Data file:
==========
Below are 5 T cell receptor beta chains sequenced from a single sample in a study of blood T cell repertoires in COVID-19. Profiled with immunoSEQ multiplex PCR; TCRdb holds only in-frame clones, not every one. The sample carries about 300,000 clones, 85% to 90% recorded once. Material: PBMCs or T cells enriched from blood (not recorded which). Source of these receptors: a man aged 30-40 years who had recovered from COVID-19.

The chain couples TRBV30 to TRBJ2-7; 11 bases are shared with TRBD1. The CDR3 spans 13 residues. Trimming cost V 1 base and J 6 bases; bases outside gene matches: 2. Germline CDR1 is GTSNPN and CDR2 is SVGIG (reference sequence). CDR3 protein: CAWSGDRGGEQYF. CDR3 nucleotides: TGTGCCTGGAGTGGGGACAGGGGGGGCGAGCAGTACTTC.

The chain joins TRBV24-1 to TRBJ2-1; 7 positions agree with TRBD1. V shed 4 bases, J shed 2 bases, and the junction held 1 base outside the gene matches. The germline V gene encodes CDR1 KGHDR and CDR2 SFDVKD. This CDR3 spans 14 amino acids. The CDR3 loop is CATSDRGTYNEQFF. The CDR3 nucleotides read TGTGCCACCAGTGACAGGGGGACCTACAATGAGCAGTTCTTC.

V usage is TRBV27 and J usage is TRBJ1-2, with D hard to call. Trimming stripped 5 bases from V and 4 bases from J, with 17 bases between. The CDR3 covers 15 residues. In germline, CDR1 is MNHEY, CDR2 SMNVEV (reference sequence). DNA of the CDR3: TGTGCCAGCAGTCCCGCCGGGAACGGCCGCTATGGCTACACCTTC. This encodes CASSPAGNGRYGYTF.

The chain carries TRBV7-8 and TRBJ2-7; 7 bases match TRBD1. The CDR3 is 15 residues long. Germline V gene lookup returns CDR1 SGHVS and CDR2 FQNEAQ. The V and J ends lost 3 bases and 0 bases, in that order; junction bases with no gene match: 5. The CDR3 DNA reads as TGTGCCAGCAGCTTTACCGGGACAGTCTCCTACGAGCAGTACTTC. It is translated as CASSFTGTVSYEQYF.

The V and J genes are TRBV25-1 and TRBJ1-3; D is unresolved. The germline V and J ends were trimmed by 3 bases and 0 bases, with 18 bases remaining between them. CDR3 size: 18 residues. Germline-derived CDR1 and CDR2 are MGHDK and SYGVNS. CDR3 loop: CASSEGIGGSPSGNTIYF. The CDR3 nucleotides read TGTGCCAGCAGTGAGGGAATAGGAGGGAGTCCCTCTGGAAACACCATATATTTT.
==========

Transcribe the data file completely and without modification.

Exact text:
Below are 5 T cell receptor beta chains sequenced from a single sample in a study of blood T cell repertoires in COVID-19. Profiled with immunoSEQ multiplex PCR; TCRdb holds only in-frame clones, not every one. The sample carries about 300,000 clones, 85% to 90% recorded once. Material: PBMCs or T cells enriched from blood (not recorded which). Source of these receptors: a man aged 30-40 years who had recovered from COVID-19.

The chain couples TRBV30 to TRBJ2-7; 11 bases are shared with TRBD1. The CDR3 spans 13 residues. Trimming cost V 1 base and J 6 bases; bases outside gene matches: 2. Germline CDR1 is GTSNPN and CDR2 is SVGIG (reference sequence). CDR3 protein: CAWSGDRGGEQYF. CDR3 nucleotides: TGTGCCTGGAGTGGGGACAGGGGGGGCGAGCAGTACTTC.

The chain joins TRBV24-1 to TRBJ2-1; 7 positions agree with TRBD1. V shed 4 bases, J shed 2 bases, and the junction held 1 base outside the gene matches. The germline V gene encodes CDR1 KGHDR and CDR2 SFDVKD. This CDR3 spans 14 amino acids. The CDR3 loop is CATSDRGTYNEQFF. The CDR3 nucleotides read TGTGCCACCAGTGACAGGGGGACCTACAATGAGCAGTTCTTC.

V usage is TRBV27 and J usage is TRBJ1-2, with D hard to call. Trimming stripped 5 bases from V and 4 bases from J, with 17 bases between. The CDR3 covers 15 residues. In germline, CDR1 is MNHEY, CDR2 SMNVEV (reference sequence). DNA of the CDR3: TGTGCCAGCAGTCCCGCCGGGAACGGCCGCTATGGCTACACCTTC. This encodes CASSPAGNGRYGYTF.

The chain carries TRBV7-8 and TRBJ2-7; 7 bases match TRBD1. The CDR3 is 15 residues long. Germline V gene lookup returns CDR1 SGHVS and CDR2 FQNEAQ. The V and J ends lost 3 bases and 0 bases, in that order; junction bases with no gene match: 5. The CDR3 DNA reads as TGTGCCAGCAGCTTTACCGGGACAGTCTCCTACGAGCAGTACTTC. It is translated as CASSFTGTVSYEQYF.

The V and J genes are TRBV25-1 and TRBJ1-3; D is unresolved. The germline V and J ends were trimmed by 3 bases and 0 bases, with 18 bases remaining between them. CDR3 size: 18 residues. Germline-derived CDR1 and CDR2 are MGHDK and SYGVNS. CDR3 loop: CASSEGIGGSPSGNTIYF. The CDR3 nucleotides read TGTGCCAGCAGTGAGGGAATAGGAGGGAGTCCCTCTGGAAACACCATATATTTT.